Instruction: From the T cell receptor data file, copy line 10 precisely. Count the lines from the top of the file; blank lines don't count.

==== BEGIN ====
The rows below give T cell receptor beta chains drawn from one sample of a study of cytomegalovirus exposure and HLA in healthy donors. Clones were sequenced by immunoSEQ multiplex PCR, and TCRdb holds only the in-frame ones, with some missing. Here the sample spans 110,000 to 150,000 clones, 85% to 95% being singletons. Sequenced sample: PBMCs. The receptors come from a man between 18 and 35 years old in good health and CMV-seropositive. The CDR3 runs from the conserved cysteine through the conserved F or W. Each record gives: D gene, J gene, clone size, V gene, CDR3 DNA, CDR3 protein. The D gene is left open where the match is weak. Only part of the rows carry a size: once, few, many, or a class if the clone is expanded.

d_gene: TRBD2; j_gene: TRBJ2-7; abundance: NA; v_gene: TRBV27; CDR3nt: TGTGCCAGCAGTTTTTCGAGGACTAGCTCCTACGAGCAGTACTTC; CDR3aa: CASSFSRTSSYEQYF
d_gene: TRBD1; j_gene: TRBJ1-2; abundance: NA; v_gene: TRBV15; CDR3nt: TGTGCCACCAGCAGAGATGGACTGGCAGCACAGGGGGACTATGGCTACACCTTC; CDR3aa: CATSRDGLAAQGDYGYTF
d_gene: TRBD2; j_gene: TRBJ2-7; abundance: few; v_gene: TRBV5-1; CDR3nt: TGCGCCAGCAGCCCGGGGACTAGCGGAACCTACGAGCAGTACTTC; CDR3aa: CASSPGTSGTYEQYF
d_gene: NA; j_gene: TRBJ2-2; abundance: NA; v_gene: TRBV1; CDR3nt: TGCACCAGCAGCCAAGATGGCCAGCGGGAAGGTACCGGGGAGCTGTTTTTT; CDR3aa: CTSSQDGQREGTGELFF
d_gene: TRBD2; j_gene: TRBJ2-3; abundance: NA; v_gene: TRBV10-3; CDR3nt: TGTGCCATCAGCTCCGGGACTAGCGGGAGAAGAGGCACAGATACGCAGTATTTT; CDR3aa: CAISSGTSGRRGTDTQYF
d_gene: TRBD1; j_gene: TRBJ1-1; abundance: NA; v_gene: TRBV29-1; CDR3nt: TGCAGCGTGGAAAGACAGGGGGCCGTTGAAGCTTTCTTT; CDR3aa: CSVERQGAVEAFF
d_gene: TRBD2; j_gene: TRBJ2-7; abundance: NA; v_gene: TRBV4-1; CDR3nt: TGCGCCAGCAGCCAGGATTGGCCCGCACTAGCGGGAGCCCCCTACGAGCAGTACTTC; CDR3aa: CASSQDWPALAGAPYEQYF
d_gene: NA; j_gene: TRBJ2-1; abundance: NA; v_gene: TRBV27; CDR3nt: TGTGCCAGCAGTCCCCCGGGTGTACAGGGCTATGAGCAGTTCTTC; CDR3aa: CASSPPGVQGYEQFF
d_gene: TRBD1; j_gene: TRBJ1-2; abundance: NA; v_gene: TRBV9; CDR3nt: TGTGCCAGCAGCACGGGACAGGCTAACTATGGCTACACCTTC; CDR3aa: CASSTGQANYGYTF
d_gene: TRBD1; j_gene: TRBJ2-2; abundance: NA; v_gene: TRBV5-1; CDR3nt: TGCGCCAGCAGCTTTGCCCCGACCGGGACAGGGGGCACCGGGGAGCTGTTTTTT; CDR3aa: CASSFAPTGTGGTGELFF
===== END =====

d_gene: TRBD1; j_gene: TRBJ1-2; abundance: NA; v_gene: TRBV9; CDR3nt: TGTGCCAGCAGCACGGGACAGGCTAACTATGGCTACACCTTC; CDR3aa: CASSTGQANYGYTF